RALEIGH, N.C. – Census population data will impact how voting districts are mapped out in 2021.

"The complete census gives us the absolute best data that we can have to draw those maps," says Laurel Voelker with the League of Women Voters of Wake County. "And, then we need to choose people to draw those maps that we think will do it fairly."

There have been fights for decades in North Carolina over how maps are drawn, and if it best represents voters. Sen. Ralph Hise has recently helped lead the redistricting efforts in the legislature.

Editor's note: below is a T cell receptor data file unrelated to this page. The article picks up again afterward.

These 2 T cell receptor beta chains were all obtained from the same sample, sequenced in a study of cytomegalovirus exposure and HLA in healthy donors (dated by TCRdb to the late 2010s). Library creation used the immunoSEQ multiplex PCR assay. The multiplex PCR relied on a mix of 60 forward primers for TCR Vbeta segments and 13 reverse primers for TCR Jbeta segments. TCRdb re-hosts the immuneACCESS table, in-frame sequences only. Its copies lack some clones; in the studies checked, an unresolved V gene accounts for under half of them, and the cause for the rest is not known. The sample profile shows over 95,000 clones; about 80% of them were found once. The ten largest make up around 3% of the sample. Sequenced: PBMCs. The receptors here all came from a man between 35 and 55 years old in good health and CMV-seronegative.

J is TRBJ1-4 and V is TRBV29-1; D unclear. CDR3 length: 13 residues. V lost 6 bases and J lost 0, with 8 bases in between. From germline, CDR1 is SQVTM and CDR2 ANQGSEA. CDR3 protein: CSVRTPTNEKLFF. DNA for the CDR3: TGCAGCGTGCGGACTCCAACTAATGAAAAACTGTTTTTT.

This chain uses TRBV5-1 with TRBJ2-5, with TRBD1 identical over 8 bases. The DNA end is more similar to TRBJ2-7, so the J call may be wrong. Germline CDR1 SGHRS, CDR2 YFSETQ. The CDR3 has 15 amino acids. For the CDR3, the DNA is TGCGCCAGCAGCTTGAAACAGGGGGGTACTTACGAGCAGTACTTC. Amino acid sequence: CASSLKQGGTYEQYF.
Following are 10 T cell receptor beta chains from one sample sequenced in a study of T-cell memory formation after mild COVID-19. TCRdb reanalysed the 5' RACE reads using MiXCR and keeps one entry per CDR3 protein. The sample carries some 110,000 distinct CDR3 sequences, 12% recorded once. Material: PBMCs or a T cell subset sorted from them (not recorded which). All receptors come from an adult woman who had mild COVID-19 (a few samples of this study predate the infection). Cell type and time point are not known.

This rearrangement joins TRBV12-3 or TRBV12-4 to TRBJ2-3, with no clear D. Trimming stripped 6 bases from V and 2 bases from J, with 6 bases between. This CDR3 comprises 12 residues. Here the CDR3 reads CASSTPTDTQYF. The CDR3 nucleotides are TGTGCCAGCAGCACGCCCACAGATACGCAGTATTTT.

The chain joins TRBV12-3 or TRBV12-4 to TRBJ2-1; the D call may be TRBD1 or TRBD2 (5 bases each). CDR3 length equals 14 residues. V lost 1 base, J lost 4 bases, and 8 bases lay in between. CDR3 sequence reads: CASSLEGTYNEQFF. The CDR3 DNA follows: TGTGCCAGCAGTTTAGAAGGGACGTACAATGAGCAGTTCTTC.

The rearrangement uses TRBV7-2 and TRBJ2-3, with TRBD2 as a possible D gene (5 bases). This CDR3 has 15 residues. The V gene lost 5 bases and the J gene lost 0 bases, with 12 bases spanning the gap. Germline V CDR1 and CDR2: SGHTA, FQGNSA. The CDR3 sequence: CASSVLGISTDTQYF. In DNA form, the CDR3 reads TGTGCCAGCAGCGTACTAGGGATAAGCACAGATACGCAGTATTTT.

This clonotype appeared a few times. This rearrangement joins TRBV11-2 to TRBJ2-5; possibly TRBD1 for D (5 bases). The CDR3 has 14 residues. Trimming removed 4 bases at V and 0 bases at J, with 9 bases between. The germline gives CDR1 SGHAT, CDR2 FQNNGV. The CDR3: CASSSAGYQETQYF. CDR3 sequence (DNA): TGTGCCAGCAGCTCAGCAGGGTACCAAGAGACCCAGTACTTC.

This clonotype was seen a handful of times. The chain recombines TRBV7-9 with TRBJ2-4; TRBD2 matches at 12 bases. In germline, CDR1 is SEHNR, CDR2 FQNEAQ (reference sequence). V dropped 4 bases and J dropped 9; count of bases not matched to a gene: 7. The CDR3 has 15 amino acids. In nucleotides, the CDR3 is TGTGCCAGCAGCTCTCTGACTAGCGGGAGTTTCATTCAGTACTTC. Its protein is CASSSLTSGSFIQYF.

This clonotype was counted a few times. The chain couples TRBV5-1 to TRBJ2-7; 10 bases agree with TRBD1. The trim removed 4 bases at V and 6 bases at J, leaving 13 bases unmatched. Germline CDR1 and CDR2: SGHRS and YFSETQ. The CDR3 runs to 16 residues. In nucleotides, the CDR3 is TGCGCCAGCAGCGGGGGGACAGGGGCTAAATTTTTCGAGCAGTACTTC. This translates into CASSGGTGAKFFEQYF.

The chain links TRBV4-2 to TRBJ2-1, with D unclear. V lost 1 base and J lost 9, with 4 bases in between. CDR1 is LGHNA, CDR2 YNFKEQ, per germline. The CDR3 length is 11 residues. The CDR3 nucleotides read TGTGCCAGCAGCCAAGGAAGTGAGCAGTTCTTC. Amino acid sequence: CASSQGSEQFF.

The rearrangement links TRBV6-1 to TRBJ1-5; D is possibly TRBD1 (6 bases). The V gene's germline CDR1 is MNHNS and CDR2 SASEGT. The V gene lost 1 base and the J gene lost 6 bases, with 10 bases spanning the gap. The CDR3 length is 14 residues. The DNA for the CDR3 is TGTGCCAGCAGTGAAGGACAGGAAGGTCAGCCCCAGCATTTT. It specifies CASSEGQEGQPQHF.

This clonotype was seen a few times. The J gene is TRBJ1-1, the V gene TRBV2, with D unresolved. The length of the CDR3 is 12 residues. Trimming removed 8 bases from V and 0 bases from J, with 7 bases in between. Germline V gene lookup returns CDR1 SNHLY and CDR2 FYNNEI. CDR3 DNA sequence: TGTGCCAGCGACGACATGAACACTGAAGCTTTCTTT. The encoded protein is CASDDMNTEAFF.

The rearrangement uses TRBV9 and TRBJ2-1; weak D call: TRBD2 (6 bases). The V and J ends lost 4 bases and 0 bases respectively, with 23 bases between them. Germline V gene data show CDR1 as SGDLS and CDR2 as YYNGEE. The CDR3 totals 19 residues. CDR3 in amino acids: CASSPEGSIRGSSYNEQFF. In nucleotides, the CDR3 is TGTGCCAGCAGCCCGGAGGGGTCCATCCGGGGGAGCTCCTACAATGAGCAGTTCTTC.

"In redistricting, it's the one area where all of that will be public record and will be released coming in," Hise says. "It's the most open process of anything we've done at the General Assembly, and there's nothing done that's not done in a public forum."

Voelker said the process could be more transparent.

"The way the maps are drawn are set up so that really our votes don't count, and that our politicians are choosing us. We're not choosing them," Voelker says.

Hise disagrees, pointing to the most recent court mandated redraw.

"The last districts we've done did not look at election results or any of that, it just came back to population," Hise says.

The coronavirus has pushed back census 2020 deadlines. The self-response phase has been extended from July 31 to October 31.

If you still need to fill out the census, you can do so here.